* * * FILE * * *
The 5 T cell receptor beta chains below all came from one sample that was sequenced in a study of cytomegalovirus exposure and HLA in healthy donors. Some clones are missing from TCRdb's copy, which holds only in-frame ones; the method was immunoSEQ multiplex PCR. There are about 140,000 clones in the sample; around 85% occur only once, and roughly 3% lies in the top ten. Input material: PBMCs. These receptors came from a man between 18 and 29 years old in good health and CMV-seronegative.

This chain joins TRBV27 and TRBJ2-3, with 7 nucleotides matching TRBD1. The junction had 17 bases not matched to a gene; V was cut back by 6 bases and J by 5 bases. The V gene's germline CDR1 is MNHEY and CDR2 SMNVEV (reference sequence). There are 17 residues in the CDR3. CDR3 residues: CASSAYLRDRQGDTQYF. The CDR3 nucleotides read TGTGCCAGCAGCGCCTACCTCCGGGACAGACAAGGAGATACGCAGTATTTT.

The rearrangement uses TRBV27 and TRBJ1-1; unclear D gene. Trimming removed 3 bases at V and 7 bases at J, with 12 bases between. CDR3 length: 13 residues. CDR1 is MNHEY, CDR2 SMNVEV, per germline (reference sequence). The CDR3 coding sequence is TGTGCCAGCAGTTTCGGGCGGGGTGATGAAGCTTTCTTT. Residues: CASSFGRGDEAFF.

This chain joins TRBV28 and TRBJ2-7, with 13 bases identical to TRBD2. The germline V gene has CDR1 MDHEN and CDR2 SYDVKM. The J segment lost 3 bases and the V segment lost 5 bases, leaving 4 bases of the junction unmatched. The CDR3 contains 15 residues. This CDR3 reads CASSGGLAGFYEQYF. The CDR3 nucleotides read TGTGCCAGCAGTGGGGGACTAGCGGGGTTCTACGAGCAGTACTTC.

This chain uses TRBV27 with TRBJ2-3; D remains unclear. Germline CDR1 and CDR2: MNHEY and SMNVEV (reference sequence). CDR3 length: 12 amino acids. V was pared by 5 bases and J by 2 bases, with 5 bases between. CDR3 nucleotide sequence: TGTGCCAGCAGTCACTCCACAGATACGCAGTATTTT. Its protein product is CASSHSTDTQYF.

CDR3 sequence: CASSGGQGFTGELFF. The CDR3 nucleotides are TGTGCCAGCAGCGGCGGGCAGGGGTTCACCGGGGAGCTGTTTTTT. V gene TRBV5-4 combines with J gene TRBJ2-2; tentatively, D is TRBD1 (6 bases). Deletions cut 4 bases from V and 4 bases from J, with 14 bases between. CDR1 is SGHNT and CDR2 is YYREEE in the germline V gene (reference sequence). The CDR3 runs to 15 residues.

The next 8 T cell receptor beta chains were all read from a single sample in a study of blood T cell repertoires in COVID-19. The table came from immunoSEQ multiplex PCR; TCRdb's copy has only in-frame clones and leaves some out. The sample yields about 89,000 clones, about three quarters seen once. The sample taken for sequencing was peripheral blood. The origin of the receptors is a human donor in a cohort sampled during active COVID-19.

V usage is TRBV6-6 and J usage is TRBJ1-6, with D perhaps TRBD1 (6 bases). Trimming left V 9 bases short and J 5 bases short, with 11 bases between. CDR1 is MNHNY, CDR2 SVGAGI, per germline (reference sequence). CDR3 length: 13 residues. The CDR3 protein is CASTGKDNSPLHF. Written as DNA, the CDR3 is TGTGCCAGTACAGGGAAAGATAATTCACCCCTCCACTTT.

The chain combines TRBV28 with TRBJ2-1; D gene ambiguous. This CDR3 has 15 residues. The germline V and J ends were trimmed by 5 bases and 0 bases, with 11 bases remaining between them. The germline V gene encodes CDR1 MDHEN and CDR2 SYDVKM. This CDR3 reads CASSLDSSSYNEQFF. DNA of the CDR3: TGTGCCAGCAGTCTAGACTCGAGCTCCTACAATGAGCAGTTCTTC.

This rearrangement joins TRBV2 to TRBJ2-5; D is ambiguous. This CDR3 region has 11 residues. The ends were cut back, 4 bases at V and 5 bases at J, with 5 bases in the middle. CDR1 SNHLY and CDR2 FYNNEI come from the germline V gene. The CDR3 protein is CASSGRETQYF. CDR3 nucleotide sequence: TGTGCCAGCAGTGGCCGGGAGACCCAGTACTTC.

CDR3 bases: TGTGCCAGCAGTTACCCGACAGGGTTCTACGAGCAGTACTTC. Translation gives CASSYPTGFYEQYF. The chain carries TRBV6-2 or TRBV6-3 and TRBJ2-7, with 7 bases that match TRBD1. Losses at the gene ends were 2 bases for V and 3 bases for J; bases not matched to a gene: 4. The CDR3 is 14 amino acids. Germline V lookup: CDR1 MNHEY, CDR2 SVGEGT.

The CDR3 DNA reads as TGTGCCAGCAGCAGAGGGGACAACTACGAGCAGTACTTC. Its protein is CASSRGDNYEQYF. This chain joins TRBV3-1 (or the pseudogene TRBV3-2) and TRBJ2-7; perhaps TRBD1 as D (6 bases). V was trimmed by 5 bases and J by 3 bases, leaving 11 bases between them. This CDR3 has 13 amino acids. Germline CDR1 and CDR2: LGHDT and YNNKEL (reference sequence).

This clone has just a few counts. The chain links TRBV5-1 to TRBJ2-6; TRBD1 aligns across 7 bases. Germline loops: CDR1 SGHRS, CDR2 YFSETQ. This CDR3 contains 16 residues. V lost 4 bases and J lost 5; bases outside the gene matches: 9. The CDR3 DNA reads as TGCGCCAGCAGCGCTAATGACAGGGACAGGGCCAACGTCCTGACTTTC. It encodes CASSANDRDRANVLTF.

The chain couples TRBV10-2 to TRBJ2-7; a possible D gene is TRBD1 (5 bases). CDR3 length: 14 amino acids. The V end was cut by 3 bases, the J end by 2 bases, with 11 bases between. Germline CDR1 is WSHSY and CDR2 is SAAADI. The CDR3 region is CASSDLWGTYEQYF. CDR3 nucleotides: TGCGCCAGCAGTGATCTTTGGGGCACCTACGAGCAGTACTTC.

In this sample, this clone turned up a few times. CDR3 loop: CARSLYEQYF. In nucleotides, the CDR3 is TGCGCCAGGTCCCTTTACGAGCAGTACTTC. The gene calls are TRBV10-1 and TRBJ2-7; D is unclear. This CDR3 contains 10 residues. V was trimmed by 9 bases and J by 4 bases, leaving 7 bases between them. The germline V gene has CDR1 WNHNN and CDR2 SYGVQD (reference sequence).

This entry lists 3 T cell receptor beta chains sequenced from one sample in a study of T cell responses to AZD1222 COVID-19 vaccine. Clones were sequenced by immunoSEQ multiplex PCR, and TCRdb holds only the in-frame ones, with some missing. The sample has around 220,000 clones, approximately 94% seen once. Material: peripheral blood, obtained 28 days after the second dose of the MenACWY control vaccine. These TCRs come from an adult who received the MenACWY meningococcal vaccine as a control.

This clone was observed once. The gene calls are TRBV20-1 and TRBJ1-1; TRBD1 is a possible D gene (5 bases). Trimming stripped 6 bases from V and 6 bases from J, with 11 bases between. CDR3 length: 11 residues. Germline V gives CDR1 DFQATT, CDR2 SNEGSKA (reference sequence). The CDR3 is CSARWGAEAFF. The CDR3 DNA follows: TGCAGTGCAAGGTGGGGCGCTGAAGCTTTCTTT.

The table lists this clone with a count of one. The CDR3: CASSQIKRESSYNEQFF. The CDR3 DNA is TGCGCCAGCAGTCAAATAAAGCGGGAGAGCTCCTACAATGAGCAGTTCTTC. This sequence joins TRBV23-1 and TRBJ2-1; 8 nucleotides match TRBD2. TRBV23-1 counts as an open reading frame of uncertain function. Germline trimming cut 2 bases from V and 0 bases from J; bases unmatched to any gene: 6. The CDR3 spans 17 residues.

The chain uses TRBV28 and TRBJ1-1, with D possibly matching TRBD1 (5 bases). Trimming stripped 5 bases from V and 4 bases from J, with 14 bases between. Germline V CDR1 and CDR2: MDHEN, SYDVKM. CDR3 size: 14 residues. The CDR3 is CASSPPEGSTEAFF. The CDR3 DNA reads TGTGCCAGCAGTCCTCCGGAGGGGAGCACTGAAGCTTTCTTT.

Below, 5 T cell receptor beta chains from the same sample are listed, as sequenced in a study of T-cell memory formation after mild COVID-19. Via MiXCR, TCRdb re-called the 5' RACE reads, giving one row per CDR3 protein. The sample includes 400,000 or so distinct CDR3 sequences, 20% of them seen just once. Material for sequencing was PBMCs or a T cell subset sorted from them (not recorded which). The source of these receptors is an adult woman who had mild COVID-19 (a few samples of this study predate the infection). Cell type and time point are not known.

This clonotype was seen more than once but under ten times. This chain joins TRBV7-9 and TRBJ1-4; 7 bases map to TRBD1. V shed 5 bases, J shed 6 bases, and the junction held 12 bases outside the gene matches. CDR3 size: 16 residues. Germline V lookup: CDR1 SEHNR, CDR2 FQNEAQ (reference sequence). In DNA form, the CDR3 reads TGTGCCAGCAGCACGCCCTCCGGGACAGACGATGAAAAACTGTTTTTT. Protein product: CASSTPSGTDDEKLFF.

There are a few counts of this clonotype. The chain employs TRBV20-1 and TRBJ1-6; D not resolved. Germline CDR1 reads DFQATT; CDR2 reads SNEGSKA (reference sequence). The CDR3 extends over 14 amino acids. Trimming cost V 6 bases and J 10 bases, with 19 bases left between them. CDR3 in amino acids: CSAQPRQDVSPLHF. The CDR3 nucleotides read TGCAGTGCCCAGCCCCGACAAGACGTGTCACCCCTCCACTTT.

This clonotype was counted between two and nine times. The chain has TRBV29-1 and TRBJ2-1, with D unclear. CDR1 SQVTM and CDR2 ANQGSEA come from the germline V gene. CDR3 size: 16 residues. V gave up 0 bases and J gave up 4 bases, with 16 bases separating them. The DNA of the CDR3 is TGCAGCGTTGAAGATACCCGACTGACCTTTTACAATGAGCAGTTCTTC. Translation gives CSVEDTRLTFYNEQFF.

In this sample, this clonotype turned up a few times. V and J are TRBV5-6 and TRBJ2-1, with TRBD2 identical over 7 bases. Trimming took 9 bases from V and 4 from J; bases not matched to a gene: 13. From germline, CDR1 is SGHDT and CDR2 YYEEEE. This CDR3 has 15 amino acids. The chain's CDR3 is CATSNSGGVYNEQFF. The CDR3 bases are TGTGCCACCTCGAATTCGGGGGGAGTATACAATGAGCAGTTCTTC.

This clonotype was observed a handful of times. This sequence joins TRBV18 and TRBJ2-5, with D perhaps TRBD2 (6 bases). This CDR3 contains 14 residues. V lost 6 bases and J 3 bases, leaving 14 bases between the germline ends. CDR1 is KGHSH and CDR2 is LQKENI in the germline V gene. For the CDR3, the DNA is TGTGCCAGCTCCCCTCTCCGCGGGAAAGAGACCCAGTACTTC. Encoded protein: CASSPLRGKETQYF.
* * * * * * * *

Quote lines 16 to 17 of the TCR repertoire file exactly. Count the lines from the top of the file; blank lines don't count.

This entry lists 3 T cell receptor beta chains sequenced from one sample in a study of T cell responses to AZD1222 COVID-19 vaccine. Clones were sequenced by immunoSEQ multiplex PCR, and TCRdb holds only the in-frame ones, with some missing. The sample has around 220,000 clones, approximately 94% seen once. Material: peripheral blood, obtained 28 days after the second dose of the MenACWY control vaccine. These TCRs come from an adult who received the MenACWY meningococcal vaccine as a control.

This clone was observed once. The gene calls are TRBV20-1 and TRBJ1-1; TRBD1 is a possible D gene (5 bases). Trimming stripped 6 bases from V and 6 bases from J, with 11 bases between. CDR3 length: 11 residues. Germline V gives CDR1 DFQATT, CDR2 SNEGSKA (reference sequence). The CDR3 is CSARWGAEAFF. The CDR3 DNA follows: TGCAGTGCAAGGTGGGGCGCTGAAGCTTTCTTT.